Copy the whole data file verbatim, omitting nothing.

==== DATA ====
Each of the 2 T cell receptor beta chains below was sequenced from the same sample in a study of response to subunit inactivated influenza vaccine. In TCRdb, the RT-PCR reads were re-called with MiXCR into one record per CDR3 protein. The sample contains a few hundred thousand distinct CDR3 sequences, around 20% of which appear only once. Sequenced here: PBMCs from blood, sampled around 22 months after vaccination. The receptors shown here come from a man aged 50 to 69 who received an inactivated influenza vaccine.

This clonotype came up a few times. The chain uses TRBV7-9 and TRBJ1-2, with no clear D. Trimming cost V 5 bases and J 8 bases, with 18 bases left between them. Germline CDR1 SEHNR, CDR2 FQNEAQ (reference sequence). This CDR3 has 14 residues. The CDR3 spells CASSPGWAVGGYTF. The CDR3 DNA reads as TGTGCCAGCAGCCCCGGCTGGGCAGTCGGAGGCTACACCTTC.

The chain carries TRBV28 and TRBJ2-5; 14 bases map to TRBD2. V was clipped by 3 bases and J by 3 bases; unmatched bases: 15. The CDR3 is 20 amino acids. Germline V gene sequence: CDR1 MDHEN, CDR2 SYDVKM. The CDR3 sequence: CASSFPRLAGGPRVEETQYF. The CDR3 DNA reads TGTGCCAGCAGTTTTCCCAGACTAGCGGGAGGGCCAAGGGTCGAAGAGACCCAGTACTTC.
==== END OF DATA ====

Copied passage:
Each of the 2 T cell receptor beta chains below was sequenced from the same sample in a study of response to subunit inactivated influenza vaccine. In TCRdb, the RT-PCR reads were re-called with MiXCR into one record per CDR3 protein. The sample contains a few hundred thousand distinct CDR3 sequences, around 20% of which appear only once. Sequenced here: PBMCs from blood, sampled around 22 months after vaccination. The receptors shown here come from a man aged 50 to 69 who received an inactivated influenza vaccine.

This clonotype came up a few times. The chain uses TRBV7-9 and TRBJ1-2, with no clear D. Trimming cost V 5 bases and J 8 bases, with 18 bases left between them. Germline CDR1 SEHNR, CDR2 FQNEAQ (reference sequence). This CDR3 has 14 residues. The CDR3 spells CASSPGWAVGGYTF. The CDR3 DNA reads as TGTGCCAGCAGCCCCGGCTGGGCAGTCGGAGGCTACACCTTC.

The chain carries TRBV28 and TRBJ2-5; 14 bases map to TRBD2. V was clipped by 3 bases and J by 3 bases; unmatched bases: 15. The CDR3 is 20 amino acids. Germline V gene sequence: CDR1 MDHEN, CDR2 SYDVKM. The CDR3 sequence: CASSFPRLAGGPRVEETQYF. The CDR3 DNA reads TGTGCCAGCAGTTTTCCCAGACTAGCGGGAGGGCCAAGGGTCGAAGAGACCCAGTACTTC.